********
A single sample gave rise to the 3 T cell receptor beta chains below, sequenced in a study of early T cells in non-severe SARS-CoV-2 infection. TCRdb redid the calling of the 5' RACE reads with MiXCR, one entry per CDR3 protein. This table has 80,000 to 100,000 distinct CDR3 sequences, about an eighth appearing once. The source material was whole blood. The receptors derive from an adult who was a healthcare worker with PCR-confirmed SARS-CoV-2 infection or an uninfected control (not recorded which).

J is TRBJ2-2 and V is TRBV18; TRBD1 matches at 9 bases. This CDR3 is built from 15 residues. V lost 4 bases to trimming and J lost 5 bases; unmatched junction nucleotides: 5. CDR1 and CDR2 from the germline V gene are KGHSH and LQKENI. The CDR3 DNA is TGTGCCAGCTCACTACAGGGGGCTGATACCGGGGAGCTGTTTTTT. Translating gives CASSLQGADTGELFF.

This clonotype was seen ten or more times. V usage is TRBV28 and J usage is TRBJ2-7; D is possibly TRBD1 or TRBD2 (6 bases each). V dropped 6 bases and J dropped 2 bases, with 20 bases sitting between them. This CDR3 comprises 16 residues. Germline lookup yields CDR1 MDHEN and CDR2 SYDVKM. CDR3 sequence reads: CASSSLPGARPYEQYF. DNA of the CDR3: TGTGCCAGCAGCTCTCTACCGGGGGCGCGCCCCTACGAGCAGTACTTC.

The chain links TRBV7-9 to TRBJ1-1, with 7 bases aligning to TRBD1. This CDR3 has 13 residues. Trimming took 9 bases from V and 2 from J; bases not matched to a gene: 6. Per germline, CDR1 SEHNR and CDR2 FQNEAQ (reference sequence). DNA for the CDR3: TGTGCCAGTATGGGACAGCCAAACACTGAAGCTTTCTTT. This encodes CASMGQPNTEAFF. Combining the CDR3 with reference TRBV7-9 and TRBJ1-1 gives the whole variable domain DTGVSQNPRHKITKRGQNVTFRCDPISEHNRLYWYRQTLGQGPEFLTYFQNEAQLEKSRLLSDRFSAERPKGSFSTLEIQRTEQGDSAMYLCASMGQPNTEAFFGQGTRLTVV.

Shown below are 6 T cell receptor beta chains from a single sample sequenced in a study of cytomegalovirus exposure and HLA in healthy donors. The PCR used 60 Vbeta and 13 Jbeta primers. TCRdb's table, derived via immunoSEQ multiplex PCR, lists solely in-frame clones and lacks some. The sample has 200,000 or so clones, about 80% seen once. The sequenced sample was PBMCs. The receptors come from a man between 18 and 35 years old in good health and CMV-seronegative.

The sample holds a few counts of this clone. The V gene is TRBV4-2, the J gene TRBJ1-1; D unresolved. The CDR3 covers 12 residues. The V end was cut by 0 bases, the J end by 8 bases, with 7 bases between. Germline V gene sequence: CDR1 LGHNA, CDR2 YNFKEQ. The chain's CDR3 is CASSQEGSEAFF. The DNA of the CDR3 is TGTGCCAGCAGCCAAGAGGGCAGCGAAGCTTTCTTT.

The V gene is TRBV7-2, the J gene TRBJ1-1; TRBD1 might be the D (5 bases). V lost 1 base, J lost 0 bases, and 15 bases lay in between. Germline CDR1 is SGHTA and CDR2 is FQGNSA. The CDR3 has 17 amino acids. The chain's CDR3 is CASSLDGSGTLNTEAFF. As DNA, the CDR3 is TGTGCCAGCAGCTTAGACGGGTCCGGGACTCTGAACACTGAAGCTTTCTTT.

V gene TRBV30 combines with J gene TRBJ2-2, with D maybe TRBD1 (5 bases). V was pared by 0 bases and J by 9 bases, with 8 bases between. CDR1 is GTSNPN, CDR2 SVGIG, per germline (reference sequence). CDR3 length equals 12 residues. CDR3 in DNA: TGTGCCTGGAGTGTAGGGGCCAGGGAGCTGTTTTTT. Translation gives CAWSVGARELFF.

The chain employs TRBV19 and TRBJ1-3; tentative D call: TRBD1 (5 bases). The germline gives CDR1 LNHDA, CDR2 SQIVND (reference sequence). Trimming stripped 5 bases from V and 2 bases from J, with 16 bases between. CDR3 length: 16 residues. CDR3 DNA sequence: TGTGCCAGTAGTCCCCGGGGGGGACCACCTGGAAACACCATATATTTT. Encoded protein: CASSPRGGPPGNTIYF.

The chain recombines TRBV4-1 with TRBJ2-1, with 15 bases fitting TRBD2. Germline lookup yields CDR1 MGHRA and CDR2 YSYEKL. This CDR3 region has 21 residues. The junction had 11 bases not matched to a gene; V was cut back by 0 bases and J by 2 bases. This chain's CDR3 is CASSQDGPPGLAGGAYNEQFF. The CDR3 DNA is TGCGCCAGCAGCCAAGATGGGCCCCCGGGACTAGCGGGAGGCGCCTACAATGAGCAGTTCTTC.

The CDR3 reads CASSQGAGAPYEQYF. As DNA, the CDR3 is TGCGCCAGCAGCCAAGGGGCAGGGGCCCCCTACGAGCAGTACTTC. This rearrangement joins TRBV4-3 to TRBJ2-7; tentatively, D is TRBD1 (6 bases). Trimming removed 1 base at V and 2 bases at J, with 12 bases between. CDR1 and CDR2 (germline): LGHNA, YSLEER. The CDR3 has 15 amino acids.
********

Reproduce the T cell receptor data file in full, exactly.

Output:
A single sample gave rise to the 3 T cell receptor beta chains below, sequenced in a study of early T cells in non-severe SARS-CoV-2 infection. TCRdb redid the calling of the 5' RACE reads with MiXCR, one entry per CDR3 protein. This table has 80,000 to 100,000 distinct CDR3 sequences, about an eighth appearing once. The source material was whole blood. The receptors derive from an adult who was a healthcare worker with PCR-confirmed SARS-CoV-2 infection or an uninfected control (not recorded which).

J is TRBJ2-2 and V is TRBV18; TRBD1 matches at 9 bases. This CDR3 is built from 15 residues. V lost 4 bases to trimming and J lost 5 bases; unmatched junction nucleotides: 5. CDR1 and CDR2 from the germline V gene are KGHSH and LQKENI. The CDR3 DNA is TGTGCCAGCTCACTACAGGGGGCTGATACCGGGGAGCTGTTTTTT. Translating gives CASSLQGADTGELFF.

This clonotype was seen ten or more times. V usage is TRBV28 and J usage is TRBJ2-7; D is possibly TRBD1 or TRBD2 (6 bases each). V dropped 6 bases and J dropped 2 bases, with 20 bases sitting between them. This CDR3 comprises 16 residues. Germline lookup yields CDR1 MDHEN and CDR2 SYDVKM. CDR3 sequence reads: CASSSLPGARPYEQYF. DNA of the CDR3: TGTGCCAGCAGCTCTCTACCGGGGGCGCGCCCCTACGAGCAGTACTTC.

The chain links TRBV7-9 to TRBJ1-1, with 7 bases aligning to TRBD1. This CDR3 has 13 residues. Trimming took 9 bases from V and 2 from J; bases not matched to a gene: 6. Per germline, CDR1 SEHNR and CDR2 FQNEAQ (reference sequence). DNA for the CDR3: TGTGCCAGTATGGGACAGCCAAACACTGAAGCTTTCTTT. This encodes CASMGQPNTEAFF. Combining the CDR3 with reference TRBV7-9 and TRBJ1-1 gives the whole variable domain DTGVSQNPRHKITKRGQNVTFRCDPISEHNRLYWYRQTLGQGPEFLTYFQNEAQLEKSRLLSDRFSAERPKGSFSTLEIQRTEQGDSAMYLCASMGQPNTEAFFGQGTRLTVV.

Shown below are 6 T cell receptor beta chains from a single sample sequenced in a study of cytomegalovirus exposure and HLA in healthy donors. The PCR used 60 Vbeta and 13 Jbeta primers. TCRdb's table, derived via immunoSEQ multiplex PCR, lists solely in-frame clones and lacks some. The sample has 200,000 or so clones, about 80% seen once. The sequenced sample was PBMCs. The receptors come from a man between 18 and 35 years old in good health and CMV-seronegative.

The sample holds a few counts of this clone. The V gene is TRBV4-2, the J gene TRBJ1-1; D unresolved. The CDR3 covers 12 residues. The V end was cut by 0 bases, the J end by 8 bases, with 7 bases between. Germline V gene sequence: CDR1 LGHNA, CDR2 YNFKEQ. The chain's CDR3 is CASSQEGSEAFF. The DNA of the CDR3 is TGTGCCAGCAGCCAAGAGGGCAGCGAAGCTTTCTTT.

The V gene is TRBV7-2, the J gene TRBJ1-1; TRBD1 might be the D (5 bases). V lost 1 base, J lost 0 bases, and 15 bases lay in between. Germline CDR1 is SGHTA and CDR2 is FQGNSA. The CDR3 has 17 amino acids. The chain's CDR3 is CASSLDGSGTLNTEAFF. As DNA, the CDR3 is TGTGCCAGCAGCTTAGACGGGTCCGGGACTCTGAACACTGAAGCTTTCTTT.

V gene TRBV30 combines with J gene TRBJ2-2, with D maybe TRBD1 (5 bases). V was pared by 0 bases and J by 9 bases, with 8 bases between. CDR1 is GTSNPN, CDR2 SVGIG, per germline (reference sequence). CDR3 length equals 12 residues. CDR3 in DNA: TGTGCCTGGAGTGTAGGGGCCAGGGAGCTGTTTTTT. Translation gives CAWSVGARELFF.

The chain employs TRBV19 and TRBJ1-3; tentative D call: TRBD1 (5 bases). The germline gives CDR1 LNHDA, CDR2 SQIVND (reference sequence). Trimming stripped 5 bases from V and 2 bases from J, with 16 bases between. CDR3 length: 16 residues. CDR3 DNA sequence: TGTGCCAGTAGTCCCCGGGGGGGACCACCTGGAAACACCATATATTTT. Encoded protein: CASSPRGGPPGNTIYF.

The chain recombines TRBV4-1 with TRBJ2-1, with 15 bases fitting TRBD2. Germline lookup yields CDR1 MGHRA and CDR2 YSYEKL. This CDR3 region has 21 residues. The junction had 11 bases not matched to a gene; V was cut back by 0 bases and J by 2 bases. This chain's CDR3 is CASSQDGPPGLAGGAYNEQFF. The CDR3 DNA is TGCGCCAGCAGCCAAGATGGGCCCCCGGGACTAGCGGGAGGCGCCTACAATGAGCAGTTCTTC.

The CDR3 reads CASSQGAGAPYEQYF. As DNA, the CDR3 is TGCGCCAGCAGCCAAGGGGCAGGGGCCCCCTACGAGCAGTACTTC. This rearrangement joins TRBV4-3 to TRBJ2-7; tentatively, D is TRBD1 (6 bases). Trimming removed 1 base at V and 2 bases at J, with 12 bases between. CDR1 and CDR2 (germline): LGHNA, YSLEER. The CDR3 has 15 amino acids.